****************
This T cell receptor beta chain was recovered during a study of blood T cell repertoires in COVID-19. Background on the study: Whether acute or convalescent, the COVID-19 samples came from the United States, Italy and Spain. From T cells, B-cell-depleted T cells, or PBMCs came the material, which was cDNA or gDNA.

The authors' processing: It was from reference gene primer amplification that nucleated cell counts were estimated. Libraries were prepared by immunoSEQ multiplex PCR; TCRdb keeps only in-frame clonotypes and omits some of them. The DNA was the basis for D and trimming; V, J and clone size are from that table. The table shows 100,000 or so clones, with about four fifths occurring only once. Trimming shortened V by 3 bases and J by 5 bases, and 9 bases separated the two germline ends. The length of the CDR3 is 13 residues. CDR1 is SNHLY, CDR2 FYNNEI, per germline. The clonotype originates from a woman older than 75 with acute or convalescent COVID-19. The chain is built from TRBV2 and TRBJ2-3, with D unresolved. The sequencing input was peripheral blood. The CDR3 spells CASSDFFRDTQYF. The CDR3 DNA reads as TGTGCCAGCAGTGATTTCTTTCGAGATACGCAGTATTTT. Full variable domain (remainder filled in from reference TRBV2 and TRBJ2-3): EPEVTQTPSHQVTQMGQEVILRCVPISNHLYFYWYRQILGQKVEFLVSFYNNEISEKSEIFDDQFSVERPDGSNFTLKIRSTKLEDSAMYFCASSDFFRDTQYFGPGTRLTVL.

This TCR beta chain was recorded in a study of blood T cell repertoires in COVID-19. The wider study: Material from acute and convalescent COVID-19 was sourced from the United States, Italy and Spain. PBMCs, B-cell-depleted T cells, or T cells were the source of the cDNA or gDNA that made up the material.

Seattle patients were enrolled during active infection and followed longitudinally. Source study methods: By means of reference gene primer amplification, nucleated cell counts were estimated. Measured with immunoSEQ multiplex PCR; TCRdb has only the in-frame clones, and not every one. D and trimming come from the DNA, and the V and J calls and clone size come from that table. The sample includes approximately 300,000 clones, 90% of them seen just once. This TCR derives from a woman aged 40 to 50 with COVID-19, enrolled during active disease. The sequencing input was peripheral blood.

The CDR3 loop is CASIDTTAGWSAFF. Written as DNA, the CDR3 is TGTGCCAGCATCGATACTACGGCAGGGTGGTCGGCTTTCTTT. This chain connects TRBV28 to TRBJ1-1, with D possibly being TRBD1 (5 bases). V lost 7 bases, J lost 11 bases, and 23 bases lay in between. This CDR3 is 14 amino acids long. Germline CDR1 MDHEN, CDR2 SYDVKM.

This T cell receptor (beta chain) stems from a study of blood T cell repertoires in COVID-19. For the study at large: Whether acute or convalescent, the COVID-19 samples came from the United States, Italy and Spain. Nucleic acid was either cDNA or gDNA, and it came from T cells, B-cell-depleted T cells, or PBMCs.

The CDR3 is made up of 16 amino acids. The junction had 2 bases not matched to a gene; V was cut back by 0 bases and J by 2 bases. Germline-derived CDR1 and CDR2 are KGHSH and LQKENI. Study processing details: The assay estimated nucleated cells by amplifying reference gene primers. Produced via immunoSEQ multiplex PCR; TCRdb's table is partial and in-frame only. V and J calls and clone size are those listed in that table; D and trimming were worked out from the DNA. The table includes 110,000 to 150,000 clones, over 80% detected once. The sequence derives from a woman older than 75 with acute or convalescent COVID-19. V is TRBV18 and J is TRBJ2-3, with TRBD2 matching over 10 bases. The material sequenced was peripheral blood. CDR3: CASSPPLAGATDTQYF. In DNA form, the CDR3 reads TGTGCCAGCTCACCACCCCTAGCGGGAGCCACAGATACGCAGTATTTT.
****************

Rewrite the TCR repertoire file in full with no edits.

This T cell receptor beta chain was recovered during a study of blood T cell repertoires in COVID-19. Background on the study: Whether acute or convalescent, the COVID-19 samples came from the United States, Italy and Spain. From T cells, B-cell-depleted T cells, or PBMCs came the material, which was cDNA or gDNA.

The authors' processing: It was from reference gene primer amplification that nucleated cell counts were estimated. Libraries were prepared by immunoSEQ multiplex PCR; TCRdb keeps only in-frame clonotypes and omits some of them. The DNA was the basis for D and trimming; V, J and clone size are from that table. The table shows 100,000 or so clones, with about four fifths occurring only once. Trimming shortened V by 3 bases and J by 5 bases, and 9 bases separated the two germline ends. The length of the CDR3 is 13 residues. CDR1 is SNHLY, CDR2 FYNNEI, per germline. The clonotype originates from a woman older than 75 with acute or convalescent COVID-19. The chain is built from TRBV2 and TRBJ2-3, with D unresolved. The sequencing input was peripheral blood. The CDR3 spells CASSDFFRDTQYF. The CDR3 DNA reads as TGTGCCAGCAGTGATTTCTTTCGAGATACGCAGTATTTT. Full variable domain (remainder filled in from reference TRBV2 and TRBJ2-3): EPEVTQTPSHQVTQMGQEVILRCVPISNHLYFYWYRQILGQKVEFLVSFYNNEISEKSEIFDDQFSVERPDGSNFTLKIRSTKLEDSAMYFCASSDFFRDTQYFGPGTRLTVL.

This TCR beta chain was recorded in a study of blood T cell repertoires in COVID-19. The wider study: Material from acute and convalescent COVID-19 was sourced from the United States, Italy and Spain. PBMCs, B-cell-depleted T cells, or T cells were the source of the cDNA or gDNA that made up the material.

Seattle patients were enrolled during active infection and followed longitudinally. Source study methods: By means of reference gene primer amplification, nucleated cell counts were estimated. Measured with immunoSEQ multiplex PCR; TCRdb has only the in-frame clones, and not every one. D and trimming come from the DNA, and the V and J calls and clone size come from that table. The sample includes approximately 300,000 clones, 90% of them seen just once. This TCR derives from a woman aged 40 to 50 with COVID-19, enrolled during active disease. The sequencing input was peripheral blood.

The CDR3 loop is CASIDTTAGWSAFF. Written as DNA, the CDR3 is TGTGCCAGCATCGATACTACGGCAGGGTGGTCGGCTTTCTTT. This chain connects TRBV28 to TRBJ1-1, with D possibly being TRBD1 (5 bases). V lost 7 bases, J lost 11 bases, and 23 bases lay in between. This CDR3 is 14 amino acids long. Germline CDR1 MDHEN, CDR2 SYDVKM.

This T cell receptor (beta chain) stems from a study of blood T cell repertoires in COVID-19. For the study at large: Whether acute or convalescent, the COVID-19 samples came from the United States, Italy and Spain. Nucleic acid was either cDNA or gDNA, and it came from T cells, B-cell-depleted T cells, or PBMCs.

The CDR3 is made up of 16 amino acids. The junction had 2 bases not matched to a gene; V was cut back by 0 bases and J by 2 bases. Germline-derived CDR1 and CDR2 are KGHSH and LQKENI. Study processing details: The assay estimated nucleated cells by amplifying reference gene primers. Produced via immunoSEQ multiplex PCR; TCRdb's table is partial and in-frame only. V and J calls and clone size are those listed in that table; D and trimming were worked out from the DNA. The table includes 110,000 to 150,000 clones, over 80% detected once. The sequence derives from a woman older than 75 with acute or convalescent COVID-19. V is TRBV18 and J is TRBJ2-3, with TRBD2 matching over 10 bases. The material sequenced was peripheral blood. CDR3: CASSPPLAGATDTQYF. In DNA form, the CDR3 reads TGTGCCAGCTCACCACCCCTAGCGGGAGCCACAGATACGCAGTATTTT.